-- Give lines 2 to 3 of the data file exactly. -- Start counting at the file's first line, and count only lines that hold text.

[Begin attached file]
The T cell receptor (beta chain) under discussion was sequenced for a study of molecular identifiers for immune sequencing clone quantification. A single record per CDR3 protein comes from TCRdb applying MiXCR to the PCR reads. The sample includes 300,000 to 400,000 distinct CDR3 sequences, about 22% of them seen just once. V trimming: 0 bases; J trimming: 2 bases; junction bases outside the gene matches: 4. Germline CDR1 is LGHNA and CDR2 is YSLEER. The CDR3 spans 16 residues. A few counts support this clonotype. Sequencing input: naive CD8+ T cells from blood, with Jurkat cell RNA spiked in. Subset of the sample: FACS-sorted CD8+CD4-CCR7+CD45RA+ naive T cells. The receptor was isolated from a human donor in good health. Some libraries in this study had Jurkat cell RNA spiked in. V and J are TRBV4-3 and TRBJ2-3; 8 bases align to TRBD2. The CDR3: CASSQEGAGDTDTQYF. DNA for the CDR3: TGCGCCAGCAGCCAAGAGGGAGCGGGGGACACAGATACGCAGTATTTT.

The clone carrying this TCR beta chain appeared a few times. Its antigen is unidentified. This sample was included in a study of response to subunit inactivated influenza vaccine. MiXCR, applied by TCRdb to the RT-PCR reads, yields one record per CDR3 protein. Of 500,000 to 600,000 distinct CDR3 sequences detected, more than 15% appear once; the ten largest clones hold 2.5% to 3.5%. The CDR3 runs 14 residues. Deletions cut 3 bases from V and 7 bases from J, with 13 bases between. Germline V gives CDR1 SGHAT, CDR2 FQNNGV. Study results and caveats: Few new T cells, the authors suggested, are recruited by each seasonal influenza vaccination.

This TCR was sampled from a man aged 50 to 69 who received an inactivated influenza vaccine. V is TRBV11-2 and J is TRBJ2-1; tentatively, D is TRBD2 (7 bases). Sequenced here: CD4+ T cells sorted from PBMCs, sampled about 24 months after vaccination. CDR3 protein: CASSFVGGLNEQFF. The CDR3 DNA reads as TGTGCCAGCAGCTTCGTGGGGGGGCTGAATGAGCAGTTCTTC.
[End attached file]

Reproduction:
The clone carrying this TCR beta chain appeared a few times. Its antigen is unidentified. This sample was included in a study of response to subunit inactivated influenza vaccine. MiXCR, applied by TCRdb to the RT-PCR reads, yields one record per CDR3 protein. Of 500,000 to 600,000 distinct CDR3 sequences detected, more than 15% appear once; the ten largest clones hold 2.5% to 3.5%. The CDR3 runs 14 residues. Deletions cut 3 bases from V and 7 bases from J, with 13 bases between. Germline V gives CDR1 SGHAT, CDR2 FQNNGV. Study results and caveats: Few new T cells, the authors suggested, are recruited by each seasonal influenza vaccination.

This TCR was sampled from a man aged 50 to 69 who received an inactivated influenza vaccine. V is TRBV11-2 and J is TRBJ2-1; tentatively, D is TRBD2 (7 bases). Sequenced here: CD4+ T cells sorted from PBMCs, sampled about 24 months after vaccination. CDR3 protein: CASSFVGGLNEQFF. The CDR3 DNA reads as TGTGCCAGCAGCTTCGTGGGGGGGCTGAATGAGCAGTTCTTC.